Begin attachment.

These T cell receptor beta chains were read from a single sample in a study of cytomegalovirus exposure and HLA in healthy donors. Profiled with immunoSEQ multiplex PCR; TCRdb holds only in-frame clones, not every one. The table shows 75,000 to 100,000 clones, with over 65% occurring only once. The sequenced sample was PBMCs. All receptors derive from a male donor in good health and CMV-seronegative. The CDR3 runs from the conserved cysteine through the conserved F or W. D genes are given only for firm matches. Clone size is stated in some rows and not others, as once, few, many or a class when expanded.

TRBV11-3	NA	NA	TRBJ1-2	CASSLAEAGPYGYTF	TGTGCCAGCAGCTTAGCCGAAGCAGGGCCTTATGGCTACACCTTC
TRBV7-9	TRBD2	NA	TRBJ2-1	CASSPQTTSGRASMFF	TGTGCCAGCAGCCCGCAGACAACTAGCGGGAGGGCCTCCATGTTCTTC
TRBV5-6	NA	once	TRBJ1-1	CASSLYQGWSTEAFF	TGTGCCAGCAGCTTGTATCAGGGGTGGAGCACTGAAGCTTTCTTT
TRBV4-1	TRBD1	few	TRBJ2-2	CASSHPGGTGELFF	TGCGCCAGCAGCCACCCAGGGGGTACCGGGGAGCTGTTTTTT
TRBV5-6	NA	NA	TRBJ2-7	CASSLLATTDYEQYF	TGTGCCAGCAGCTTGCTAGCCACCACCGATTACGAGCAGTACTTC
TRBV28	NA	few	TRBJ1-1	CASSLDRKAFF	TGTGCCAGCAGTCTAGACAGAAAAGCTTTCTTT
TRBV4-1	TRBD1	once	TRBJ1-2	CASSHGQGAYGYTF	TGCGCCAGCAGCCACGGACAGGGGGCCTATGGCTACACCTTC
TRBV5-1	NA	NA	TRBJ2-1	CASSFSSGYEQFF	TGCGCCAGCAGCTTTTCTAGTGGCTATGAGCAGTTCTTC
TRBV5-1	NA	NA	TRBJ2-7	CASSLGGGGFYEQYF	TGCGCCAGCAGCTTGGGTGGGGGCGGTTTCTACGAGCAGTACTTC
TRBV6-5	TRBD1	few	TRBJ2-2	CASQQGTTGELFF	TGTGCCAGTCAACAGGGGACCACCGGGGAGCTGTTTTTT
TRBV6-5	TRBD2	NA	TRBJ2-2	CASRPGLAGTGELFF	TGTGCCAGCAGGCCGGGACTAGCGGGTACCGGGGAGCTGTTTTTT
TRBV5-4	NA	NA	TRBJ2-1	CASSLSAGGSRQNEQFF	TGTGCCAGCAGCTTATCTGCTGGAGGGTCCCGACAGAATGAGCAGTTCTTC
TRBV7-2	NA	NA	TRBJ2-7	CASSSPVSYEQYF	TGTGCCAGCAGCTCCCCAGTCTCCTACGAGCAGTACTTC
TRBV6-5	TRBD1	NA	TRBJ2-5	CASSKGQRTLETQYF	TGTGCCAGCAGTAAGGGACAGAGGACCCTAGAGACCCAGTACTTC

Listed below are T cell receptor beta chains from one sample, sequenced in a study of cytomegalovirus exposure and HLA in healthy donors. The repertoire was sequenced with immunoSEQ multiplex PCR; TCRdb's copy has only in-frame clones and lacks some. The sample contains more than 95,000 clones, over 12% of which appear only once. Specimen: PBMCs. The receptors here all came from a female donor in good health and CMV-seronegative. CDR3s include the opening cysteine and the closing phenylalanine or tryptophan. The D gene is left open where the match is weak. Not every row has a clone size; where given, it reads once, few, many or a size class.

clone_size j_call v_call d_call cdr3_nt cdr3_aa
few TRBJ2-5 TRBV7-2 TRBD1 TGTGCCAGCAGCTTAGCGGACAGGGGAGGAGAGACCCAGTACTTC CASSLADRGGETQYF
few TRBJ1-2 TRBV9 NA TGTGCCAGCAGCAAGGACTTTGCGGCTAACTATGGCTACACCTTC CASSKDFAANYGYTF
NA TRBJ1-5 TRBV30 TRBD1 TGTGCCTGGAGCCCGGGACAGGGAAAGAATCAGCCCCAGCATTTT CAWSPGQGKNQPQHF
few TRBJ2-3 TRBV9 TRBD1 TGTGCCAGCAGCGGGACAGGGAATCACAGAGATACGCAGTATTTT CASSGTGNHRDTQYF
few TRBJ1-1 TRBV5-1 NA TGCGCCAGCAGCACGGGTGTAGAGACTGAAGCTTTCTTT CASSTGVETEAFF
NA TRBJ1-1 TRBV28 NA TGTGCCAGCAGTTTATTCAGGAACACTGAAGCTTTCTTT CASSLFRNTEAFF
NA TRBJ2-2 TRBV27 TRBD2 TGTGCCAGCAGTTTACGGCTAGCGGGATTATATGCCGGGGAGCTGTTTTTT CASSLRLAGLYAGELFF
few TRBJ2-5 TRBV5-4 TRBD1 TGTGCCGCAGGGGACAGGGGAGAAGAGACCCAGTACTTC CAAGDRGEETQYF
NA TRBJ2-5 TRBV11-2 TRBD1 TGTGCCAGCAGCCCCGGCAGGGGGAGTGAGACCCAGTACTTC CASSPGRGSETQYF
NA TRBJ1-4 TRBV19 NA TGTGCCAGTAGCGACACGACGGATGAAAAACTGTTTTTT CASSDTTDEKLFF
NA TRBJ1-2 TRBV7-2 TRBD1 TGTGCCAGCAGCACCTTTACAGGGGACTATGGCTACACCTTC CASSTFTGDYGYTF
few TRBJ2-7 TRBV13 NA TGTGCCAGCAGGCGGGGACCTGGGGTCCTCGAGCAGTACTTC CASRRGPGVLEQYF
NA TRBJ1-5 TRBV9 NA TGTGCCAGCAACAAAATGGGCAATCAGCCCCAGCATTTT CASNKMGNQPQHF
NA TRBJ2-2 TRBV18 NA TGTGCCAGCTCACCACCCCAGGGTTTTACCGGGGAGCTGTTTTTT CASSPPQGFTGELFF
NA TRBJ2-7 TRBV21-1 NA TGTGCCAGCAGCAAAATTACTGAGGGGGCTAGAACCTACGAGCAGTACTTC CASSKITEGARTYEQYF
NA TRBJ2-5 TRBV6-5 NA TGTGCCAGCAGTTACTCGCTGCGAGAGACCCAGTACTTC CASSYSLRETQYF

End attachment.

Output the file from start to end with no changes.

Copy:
These T cell receptor beta chains were read from a single sample in a study of cytomegalovirus exposure and HLA in healthy donors. Profiled with immunoSEQ multiplex PCR; TCRdb holds only in-frame clones, not every one. The table shows 75,000 to 100,000 clones, with over 65% occurring only once. The sequenced sample was PBMCs. All receptors derive from a male donor in good health and CMV-seronegative. The CDR3 runs from the conserved cysteine through the conserved F or W. D genes are given only for firm matches. Clone size is stated in some rows and not others, as once, few, many or a class when expanded.

TRBV11-3	NA	NA	TRBJ1-2	CASSLAEAGPYGYTF	TGTGCCAGCAGCTTAGCCGAAGCAGGGCCTTATGGCTACACCTTC
TRBV7-9	TRBD2	NA	TRBJ2-1	CASSPQTTSGRASMFF	TGTGCCAGCAGCCCGCAGACAACTAGCGGGAGGGCCTCCATGTTCTTC
TRBV5-6	NA	once	TRBJ1-1	CASSLYQGWSTEAFF	TGTGCCAGCAGCTTGTATCAGGGGTGGAGCACTGAAGCTTTCTTT
TRBV4-1	TRBD1	few	TRBJ2-2	CASSHPGGTGELFF	TGCGCCAGCAGCCACCCAGGGGGTACCGGGGAGCTGTTTTTT
TRBV5-6	NA	NA	TRBJ2-7	CASSLLATTDYEQYF	TGTGCCAGCAGCTTGCTAGCCACCACCGATTACGAGCAGTACTTC
TRBV28	NA	few	TRBJ1-1	CASSLDRKAFF	TGTGCCAGCAGTCTAGACAGAAAAGCTTTCTTT
TRBV4-1	TRBD1	once	TRBJ1-2	CASSHGQGAYGYTF	TGCGCCAGCAGCCACGGACAGGGGGCCTATGGCTACACCTTC
TRBV5-1	NA	NA	TRBJ2-1	CASSFSSGYEQFF	TGCGCCAGCAGCTTTTCTAGTGGCTATGAGCAGTTCTTC
TRBV5-1	NA	NA	TRBJ2-7	CASSLGGGGFYEQYF	TGCGCCAGCAGCTTGGGTGGGGGCGGTTTCTACGAGCAGTACTTC
TRBV6-5	TRBD1	few	TRBJ2-2	CASQQGTTGELFF	TGTGCCAGTCAACAGGGGACCACCGGGGAGCTGTTTTTT
TRBV6-5	TRBD2	NA	TRBJ2-2	CASRPGLAGTGELFF	TGTGCCAGCAGGCCGGGACTAGCGGGTACCGGGGAGCTGTTTTTT
TRBV5-4	NA	NA	TRBJ2-1	CASSLSAGGSRQNEQFF	TGTGCCAGCAGCTTATCTGCTGGAGGGTCCCGACAGAATGAGCAGTTCTTC
TRBV7-2	NA	NA	TRBJ2-7	CASSSPVSYEQYF	TGTGCCAGCAGCTCCCCAGTCTCCTACGAGCAGTACTTC
TRBV6-5	TRBD1	NA	TRBJ2-5	CASSKGQRTLETQYF	TGTGCCAGCAGTAAGGGACAGAGGACCCTAGAGACCCAGTACTTC

Listed below are T cell receptor beta chains from one sample, sequenced in a study of cytomegalovirus exposure and HLA in healthy donors. The repertoire was sequenced with immunoSEQ multiplex PCR; TCRdb's copy has only in-frame clones and lacks some. The sample contains more than 95,000 clones, over 12% of which appear only once. Specimen: PBMCs. The receptors here all came from a female donor in good health and CMV-seronegative. CDR3s include the opening cysteine and the closing phenylalanine or tryptophan. The D gene is left open where the match is weak. Not every row has a clone size; where given, it reads once, few, many or a size class.

clone_size j_call v_call d_call cdr3_nt cdr3_aa
few TRBJ2-5 TRBV7-2 TRBD1 TGTGCCAGCAGCTTAGCGGACAGGGGAGGAGAGACCCAGTACTTC CASSLADRGGETQYF
few TRBJ1-2 TRBV9 NA TGTGCCAGCAGCAAGGACTTTGCGGCTAACTATGGCTACACCTTC CASSKDFAANYGYTF
NA TRBJ1-5 TRBV30 TRBD1 TGTGCCTGGAGCCCGGGACAGGGAAAGAATCAGCCCCAGCATTTT CAWSPGQGKNQPQHF
few TRBJ2-3 TRBV9 TRBD1 TGTGCCAGCAGCGGGACAGGGAATCACAGAGATACGCAGTATTTT CASSGTGNHRDTQYF
few TRBJ1-1 TRBV5-1 NA TGCGCCAGCAGCACGGGTGTAGAGACTGAAGCTTTCTTT CASSTGVETEAFF
NA TRBJ1-1 TRBV28 NA TGTGCCAGCAGTTTATTCAGGAACACTGAAGCTTTCTTT CASSLFRNTEAFF
NA TRBJ2-2 TRBV27 TRBD2 TGTGCCAGCAGTTTACGGCTAGCGGGATTATATGCCGGGGAGCTGTTTTTT CASSLRLAGLYAGELFF
few TRBJ2-5 TRBV5-4 TRBD1 TGTGCCGCAGGGGACAGGGGAGAAGAGACCCAGTACTTC CAAGDRGEETQYF
NA TRBJ2-5 TRBV11-2 TRBD1 TGTGCCAGCAGCCCCGGCAGGGGGAGTGAGACCCAGTACTTC CASSPGRGSETQYF
NA TRBJ1-4 TRBV19 NA TGTGCCAGTAGCGACACGACGGATGAAAAACTGTTTTTT CASSDTTDEKLFF
NA TRBJ1-2 TRBV7-2 TRBD1 TGTGCCAGCAGCACCTTTACAGGGGACTATGGCTACACCTTC CASSTFTGDYGYTF
few TRBJ2-7 TRBV13 NA TGTGCCAGCAGGCGGGGACCTGGGGTCCTCGAGCAGTACTTC CASRRGPGVLEQYF
NA TRBJ1-5 TRBV9 NA TGTGCCAGCAACAAAATGGGCAATCAGCCCCAGCATTTT CASNKMGNQPQHF
NA TRBJ2-2 TRBV18 NA TGTGCCAGCTCACCACCCCAGGGTTTTACCGGGGAGCTGTTTTTT CASSPPQGFTGELFF
NA TRBJ2-7 TRBV21-1 NA TGTGCCAGCAGCAAAATTACTGAGGGGGCTAGAACCTACGAGCAGTACTTC CASSKITEGARTYEQYF
NA TRBJ2-5 TRBV6-5 NA TGTGCCAGCAGTTACTCGCTGCGAGAGACCCAGTACTTC CASSYSLRETQYF